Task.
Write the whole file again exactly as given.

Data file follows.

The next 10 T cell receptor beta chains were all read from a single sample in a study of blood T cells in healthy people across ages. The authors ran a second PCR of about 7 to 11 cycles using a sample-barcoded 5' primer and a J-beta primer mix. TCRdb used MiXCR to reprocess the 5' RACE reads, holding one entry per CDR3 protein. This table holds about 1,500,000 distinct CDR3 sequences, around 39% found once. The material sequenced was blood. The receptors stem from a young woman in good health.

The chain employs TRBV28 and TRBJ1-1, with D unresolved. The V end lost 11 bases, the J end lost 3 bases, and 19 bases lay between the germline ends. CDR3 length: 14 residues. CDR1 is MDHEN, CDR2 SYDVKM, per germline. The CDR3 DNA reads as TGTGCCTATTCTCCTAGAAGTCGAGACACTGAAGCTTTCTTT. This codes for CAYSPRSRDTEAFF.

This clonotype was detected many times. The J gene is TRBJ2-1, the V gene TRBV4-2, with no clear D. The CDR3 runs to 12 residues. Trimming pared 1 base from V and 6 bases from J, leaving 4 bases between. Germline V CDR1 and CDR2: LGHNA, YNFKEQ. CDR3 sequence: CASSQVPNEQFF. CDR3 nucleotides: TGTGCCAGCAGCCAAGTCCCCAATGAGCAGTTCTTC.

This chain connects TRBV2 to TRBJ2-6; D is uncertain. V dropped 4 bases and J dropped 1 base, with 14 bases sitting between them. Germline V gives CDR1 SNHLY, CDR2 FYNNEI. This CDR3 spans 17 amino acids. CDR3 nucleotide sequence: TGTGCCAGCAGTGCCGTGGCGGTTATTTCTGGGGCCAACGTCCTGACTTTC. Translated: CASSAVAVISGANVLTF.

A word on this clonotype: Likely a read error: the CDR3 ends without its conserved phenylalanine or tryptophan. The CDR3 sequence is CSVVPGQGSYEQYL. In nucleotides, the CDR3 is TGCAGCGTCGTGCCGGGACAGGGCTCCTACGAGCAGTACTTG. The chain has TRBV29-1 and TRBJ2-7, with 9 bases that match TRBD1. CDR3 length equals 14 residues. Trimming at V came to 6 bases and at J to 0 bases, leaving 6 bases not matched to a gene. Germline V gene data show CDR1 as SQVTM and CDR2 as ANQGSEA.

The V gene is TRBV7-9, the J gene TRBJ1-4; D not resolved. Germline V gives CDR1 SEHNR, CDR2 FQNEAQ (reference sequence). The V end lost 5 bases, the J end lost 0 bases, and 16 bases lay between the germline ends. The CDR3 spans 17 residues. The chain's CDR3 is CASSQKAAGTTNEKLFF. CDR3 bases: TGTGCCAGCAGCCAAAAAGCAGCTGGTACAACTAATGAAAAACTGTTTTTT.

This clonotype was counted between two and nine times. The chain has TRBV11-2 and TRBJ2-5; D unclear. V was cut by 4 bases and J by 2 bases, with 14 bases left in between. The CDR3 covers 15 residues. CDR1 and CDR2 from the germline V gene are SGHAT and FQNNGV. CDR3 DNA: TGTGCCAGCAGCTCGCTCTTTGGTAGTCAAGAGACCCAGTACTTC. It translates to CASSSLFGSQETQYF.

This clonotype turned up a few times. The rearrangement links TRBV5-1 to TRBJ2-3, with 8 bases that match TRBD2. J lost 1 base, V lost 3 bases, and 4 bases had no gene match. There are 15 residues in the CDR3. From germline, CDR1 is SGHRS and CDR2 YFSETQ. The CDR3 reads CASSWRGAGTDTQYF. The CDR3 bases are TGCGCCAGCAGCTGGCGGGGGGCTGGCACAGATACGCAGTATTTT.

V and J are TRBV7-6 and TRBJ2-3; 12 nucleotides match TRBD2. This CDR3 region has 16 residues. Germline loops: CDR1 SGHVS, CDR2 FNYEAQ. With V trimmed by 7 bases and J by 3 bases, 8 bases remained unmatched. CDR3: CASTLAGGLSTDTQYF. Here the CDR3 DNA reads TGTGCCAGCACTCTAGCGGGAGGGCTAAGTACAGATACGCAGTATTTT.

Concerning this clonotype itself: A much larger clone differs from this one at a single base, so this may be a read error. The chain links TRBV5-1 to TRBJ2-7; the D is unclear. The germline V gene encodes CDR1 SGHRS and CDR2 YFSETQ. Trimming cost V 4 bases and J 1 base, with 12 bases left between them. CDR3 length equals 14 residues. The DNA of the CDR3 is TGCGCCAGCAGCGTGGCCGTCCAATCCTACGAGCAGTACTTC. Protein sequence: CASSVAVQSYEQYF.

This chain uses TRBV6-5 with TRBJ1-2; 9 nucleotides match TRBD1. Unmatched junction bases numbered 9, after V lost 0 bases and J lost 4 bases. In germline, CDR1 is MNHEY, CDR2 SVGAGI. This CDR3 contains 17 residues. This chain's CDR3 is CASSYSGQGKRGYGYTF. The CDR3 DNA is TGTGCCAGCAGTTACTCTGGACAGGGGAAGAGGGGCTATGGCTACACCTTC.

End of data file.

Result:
The next 10 T cell receptor beta chains were all read from a single sample in a study of blood T cells in healthy people across ages. The authors ran a second PCR of about 7 to 11 cycles using a sample-barcoded 5' primer and a J-beta primer mix. TCRdb used MiXCR to reprocess the 5' RACE reads, holding one entry per CDR3 protein. This table holds about 1,500,000 distinct CDR3 sequences, around 39% found once. The material sequenced was blood. The receptors stem from a young woman in good health.

The chain employs TRBV28 and TRBJ1-1, with D unresolved. The V end lost 11 bases, the J end lost 3 bases, and 19 bases lay between the germline ends. CDR3 length: 14 residues. CDR1 is MDHEN, CDR2 SYDVKM, per germline. The CDR3 DNA reads as TGTGCCTATTCTCCTAGAAGTCGAGACACTGAAGCTTTCTTT. This codes for CAYSPRSRDTEAFF.

This clonotype was detected many times. The J gene is TRBJ2-1, the V gene TRBV4-2, with no clear D. The CDR3 runs to 12 residues. Trimming pared 1 base from V and 6 bases from J, leaving 4 bases between. Germline V CDR1 and CDR2: LGHNA, YNFKEQ. CDR3 sequence: CASSQVPNEQFF. CDR3 nucleotides: TGTGCCAGCAGCCAAGTCCCCAATGAGCAGTTCTTC.

This chain connects TRBV2 to TRBJ2-6; D is uncertain. V dropped 4 bases and J dropped 1 base, with 14 bases sitting between them. Germline V gives CDR1 SNHLY, CDR2 FYNNEI. This CDR3 spans 17 amino acids. CDR3 nucleotide sequence: TGTGCCAGCAGTGCCGTGGCGGTTATTTCTGGGGCCAACGTCCTGACTTTC. Translated: CASSAVAVISGANVLTF.

A word on this clonotype: Likely a read error: the CDR3 ends without its conserved phenylalanine or tryptophan. The CDR3 sequence is CSVVPGQGSYEQYL. In nucleotides, the CDR3 is TGCAGCGTCGTGCCGGGACAGGGCTCCTACGAGCAGTACTTG. The chain has TRBV29-1 and TRBJ2-7, with 9 bases that match TRBD1. CDR3 length equals 14 residues. Trimming at V came to 6 bases and at J to 0 bases, leaving 6 bases not matched to a gene. Germline V gene data show CDR1 as SQVTM and CDR2 as ANQGSEA.

The V gene is TRBV7-9, the J gene TRBJ1-4; D not resolved. Germline V gives CDR1 SEHNR, CDR2 FQNEAQ (reference sequence). The V end lost 5 bases, the J end lost 0 bases, and 16 bases lay between the germline ends. The CDR3 spans 17 residues. The chain's CDR3 is CASSQKAAGTTNEKLFF. CDR3 bases: TGTGCCAGCAGCCAAAAAGCAGCTGGTACAACTAATGAAAAACTGTTTTTT.

This clonotype was counted between two and nine times. The chain has TRBV11-2 and TRBJ2-5; D unclear. V was cut by 4 bases and J by 2 bases, with 14 bases left in between. The CDR3 covers 15 residues. CDR1 and CDR2 from the germline V gene are SGHAT and FQNNGV. CDR3 DNA: TGTGCCAGCAGCTCGCTCTTTGGTAGTCAAGAGACCCAGTACTTC. It translates to CASSSLFGSQETQYF.

This clonotype turned up a few times. The rearrangement links TRBV5-1 to TRBJ2-3, with 8 bases that match TRBD2. J lost 1 base, V lost 3 bases, and 4 bases had no gene match. There are 15 residues in the CDR3. From germline, CDR1 is SGHRS and CDR2 YFSETQ. The CDR3 reads CASSWRGAGTDTQYF. The CDR3 bases are TGCGCCAGCAGCTGGCGGGGGGCTGGCACAGATACGCAGTATTTT.

V and J are TRBV7-6 and TRBJ2-3; 12 nucleotides match TRBD2. This CDR3 region has 16 residues. Germline loops: CDR1 SGHVS, CDR2 FNYEAQ. With V trimmed by 7 bases and J by 3 bases, 8 bases remained unmatched. CDR3: CASTLAGGLSTDTQYF. Here the CDR3 DNA reads TGTGCCAGCACTCTAGCGGGAGGGCTAAGTACAGATACGCAGTATTTT.

Concerning this clonotype itself: A much larger clone differs from this one at a single base, so this may be a read error. The chain links TRBV5-1 to TRBJ2-7; the D is unclear. The germline V gene encodes CDR1 SGHRS and CDR2 YFSETQ. Trimming cost V 4 bases and J 1 base, with 12 bases left between them. CDR3 length equals 14 residues. The DNA of the CDR3 is TGCGCCAGCAGCGTGGCCGTCCAATCCTACGAGCAGTACTTC. Protein sequence: CASSVAVQSYEQYF.

This chain uses TRBV6-5 with TRBJ1-2; 9 nucleotides match TRBD1. Unmatched junction bases numbered 9, after V lost 0 bases and J lost 4 bases. In germline, CDR1 is MNHEY, CDR2 SVGAGI. This CDR3 contains 17 residues. This chain's CDR3 is CASSYSGQGKRGYGYTF. The CDR3 DNA is TGTGCCAGCAGTTACTCTGGACAGGGGAAGAGGGGCTATGGCTACACCTTC.